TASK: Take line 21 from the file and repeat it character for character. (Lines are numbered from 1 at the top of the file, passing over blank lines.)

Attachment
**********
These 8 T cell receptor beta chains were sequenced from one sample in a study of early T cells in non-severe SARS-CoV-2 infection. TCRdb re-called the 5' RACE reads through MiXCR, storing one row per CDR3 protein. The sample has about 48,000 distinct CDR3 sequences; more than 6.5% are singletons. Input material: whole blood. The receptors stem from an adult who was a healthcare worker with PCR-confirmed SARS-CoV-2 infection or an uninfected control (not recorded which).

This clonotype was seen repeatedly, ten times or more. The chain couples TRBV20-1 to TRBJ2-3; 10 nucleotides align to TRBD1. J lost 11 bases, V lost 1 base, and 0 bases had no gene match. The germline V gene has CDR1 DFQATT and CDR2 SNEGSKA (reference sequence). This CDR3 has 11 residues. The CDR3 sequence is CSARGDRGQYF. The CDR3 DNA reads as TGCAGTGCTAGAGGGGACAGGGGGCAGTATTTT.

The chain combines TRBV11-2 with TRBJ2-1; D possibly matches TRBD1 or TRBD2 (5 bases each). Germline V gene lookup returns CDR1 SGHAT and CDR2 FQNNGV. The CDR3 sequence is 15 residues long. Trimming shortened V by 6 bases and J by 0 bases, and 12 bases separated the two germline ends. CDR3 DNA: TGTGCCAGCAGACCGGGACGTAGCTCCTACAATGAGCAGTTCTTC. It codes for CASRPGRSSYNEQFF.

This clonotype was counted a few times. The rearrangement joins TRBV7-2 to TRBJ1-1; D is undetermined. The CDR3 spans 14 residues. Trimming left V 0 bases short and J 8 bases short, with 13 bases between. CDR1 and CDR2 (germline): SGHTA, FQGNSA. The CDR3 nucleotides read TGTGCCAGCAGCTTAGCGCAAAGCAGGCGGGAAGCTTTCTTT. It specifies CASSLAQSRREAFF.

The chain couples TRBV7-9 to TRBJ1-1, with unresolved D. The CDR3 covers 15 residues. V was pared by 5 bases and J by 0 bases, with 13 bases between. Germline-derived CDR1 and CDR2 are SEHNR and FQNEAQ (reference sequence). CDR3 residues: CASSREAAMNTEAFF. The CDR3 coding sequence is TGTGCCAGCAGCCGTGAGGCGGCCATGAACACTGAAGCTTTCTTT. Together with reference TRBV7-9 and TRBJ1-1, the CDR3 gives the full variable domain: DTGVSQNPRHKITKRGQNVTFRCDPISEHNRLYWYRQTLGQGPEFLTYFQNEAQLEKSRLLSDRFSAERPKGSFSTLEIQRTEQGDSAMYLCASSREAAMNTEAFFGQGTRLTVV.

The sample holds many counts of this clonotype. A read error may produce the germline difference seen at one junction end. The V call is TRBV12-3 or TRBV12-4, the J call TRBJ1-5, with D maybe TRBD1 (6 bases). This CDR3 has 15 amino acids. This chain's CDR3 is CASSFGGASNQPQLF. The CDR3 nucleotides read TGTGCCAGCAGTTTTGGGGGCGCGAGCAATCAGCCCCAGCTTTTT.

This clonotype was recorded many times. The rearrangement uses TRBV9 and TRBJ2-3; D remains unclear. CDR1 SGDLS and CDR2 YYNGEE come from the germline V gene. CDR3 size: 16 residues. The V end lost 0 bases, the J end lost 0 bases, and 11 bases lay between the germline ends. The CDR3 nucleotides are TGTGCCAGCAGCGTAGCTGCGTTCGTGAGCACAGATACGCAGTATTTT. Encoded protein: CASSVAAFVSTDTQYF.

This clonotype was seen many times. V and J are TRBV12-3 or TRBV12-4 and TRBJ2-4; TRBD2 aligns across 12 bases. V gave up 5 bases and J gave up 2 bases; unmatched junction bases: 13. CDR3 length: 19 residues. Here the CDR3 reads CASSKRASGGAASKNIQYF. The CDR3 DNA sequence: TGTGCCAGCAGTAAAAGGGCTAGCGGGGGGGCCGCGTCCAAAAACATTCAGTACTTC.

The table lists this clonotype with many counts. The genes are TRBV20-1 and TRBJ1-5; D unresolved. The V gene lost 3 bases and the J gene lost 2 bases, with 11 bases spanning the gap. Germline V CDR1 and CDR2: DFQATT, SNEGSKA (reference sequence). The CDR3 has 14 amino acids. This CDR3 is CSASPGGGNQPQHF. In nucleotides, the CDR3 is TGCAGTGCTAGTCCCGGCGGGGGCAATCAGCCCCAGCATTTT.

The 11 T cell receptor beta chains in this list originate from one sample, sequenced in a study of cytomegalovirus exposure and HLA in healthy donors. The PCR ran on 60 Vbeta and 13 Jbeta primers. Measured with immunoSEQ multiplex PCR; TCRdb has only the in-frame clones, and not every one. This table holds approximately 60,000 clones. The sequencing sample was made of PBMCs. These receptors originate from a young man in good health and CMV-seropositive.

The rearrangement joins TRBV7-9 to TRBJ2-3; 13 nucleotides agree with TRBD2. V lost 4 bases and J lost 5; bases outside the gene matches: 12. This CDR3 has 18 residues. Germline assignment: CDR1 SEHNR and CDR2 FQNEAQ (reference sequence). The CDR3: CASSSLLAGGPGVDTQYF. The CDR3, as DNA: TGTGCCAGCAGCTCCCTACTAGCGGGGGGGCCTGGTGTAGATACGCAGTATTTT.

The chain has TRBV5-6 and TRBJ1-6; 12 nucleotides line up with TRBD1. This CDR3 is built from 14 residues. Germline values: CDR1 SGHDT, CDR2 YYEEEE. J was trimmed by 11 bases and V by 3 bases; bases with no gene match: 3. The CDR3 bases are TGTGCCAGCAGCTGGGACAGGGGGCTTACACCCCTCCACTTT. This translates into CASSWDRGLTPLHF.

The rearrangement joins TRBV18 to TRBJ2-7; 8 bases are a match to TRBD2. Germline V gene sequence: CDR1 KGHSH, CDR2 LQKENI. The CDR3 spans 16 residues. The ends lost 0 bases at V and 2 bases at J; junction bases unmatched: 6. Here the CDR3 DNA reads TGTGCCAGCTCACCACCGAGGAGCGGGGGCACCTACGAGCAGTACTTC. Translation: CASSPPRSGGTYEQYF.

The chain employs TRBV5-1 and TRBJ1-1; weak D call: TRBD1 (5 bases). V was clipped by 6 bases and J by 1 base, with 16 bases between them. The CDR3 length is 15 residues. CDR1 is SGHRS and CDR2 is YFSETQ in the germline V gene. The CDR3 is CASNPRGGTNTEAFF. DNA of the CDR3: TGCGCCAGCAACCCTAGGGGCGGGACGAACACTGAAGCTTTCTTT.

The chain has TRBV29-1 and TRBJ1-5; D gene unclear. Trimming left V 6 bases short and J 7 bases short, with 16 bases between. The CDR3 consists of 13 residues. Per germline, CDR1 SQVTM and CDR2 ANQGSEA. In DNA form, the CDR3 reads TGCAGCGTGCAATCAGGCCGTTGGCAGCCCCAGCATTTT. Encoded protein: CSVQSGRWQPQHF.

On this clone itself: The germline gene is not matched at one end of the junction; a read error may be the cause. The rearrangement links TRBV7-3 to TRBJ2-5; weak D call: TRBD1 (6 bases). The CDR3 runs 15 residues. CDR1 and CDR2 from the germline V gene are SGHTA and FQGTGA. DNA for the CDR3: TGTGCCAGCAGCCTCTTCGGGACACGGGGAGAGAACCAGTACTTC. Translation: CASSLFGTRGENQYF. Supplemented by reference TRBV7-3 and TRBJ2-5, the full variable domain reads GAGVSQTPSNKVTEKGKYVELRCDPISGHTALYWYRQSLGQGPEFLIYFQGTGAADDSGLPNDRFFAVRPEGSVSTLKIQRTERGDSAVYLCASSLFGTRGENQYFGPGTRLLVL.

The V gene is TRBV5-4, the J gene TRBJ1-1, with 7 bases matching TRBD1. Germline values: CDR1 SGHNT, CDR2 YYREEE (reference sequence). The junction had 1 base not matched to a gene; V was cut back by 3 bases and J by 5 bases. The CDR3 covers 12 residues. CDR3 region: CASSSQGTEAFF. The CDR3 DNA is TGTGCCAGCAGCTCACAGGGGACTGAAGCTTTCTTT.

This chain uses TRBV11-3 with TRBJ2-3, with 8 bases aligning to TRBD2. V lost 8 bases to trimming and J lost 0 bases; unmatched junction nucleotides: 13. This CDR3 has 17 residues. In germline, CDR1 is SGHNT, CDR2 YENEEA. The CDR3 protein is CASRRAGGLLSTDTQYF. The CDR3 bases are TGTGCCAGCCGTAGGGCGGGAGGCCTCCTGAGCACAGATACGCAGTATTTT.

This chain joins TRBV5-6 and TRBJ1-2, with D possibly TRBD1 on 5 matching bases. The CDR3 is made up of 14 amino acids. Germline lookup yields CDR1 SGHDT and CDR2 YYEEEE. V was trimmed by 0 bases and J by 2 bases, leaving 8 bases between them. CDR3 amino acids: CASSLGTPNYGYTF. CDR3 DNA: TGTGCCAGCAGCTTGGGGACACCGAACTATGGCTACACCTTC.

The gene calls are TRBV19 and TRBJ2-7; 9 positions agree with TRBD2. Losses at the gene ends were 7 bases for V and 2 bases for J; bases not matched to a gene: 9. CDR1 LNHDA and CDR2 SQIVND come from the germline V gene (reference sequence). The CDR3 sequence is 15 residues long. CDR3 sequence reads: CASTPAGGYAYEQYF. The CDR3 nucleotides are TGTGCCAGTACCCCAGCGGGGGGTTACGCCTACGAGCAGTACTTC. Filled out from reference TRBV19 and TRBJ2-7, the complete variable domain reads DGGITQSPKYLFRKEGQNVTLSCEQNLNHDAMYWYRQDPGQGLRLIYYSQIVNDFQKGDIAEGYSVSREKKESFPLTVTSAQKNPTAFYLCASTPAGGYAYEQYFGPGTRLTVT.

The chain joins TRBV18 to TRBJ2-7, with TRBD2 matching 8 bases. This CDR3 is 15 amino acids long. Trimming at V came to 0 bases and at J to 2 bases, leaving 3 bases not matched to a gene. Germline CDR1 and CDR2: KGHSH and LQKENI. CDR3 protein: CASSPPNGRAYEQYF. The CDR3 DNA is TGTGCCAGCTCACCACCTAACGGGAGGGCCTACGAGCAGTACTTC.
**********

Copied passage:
The chain joins TRBV18 to TRBJ2-7, with TRBD2 matching 8 bases. This CDR3 is 15 amino acids long. Trimming at V came to 0 bases and at J to 2 bases, leaving 3 bases not matched to a gene. Germline CDR1 and CDR2: KGHSH and LQKENI. CDR3 protein: CASSPPNGRAYEQYF. The CDR3 DNA is TGTGCCAGCTCACCACCTAACGGGAGGGCCTACGAGCAGTACTTC.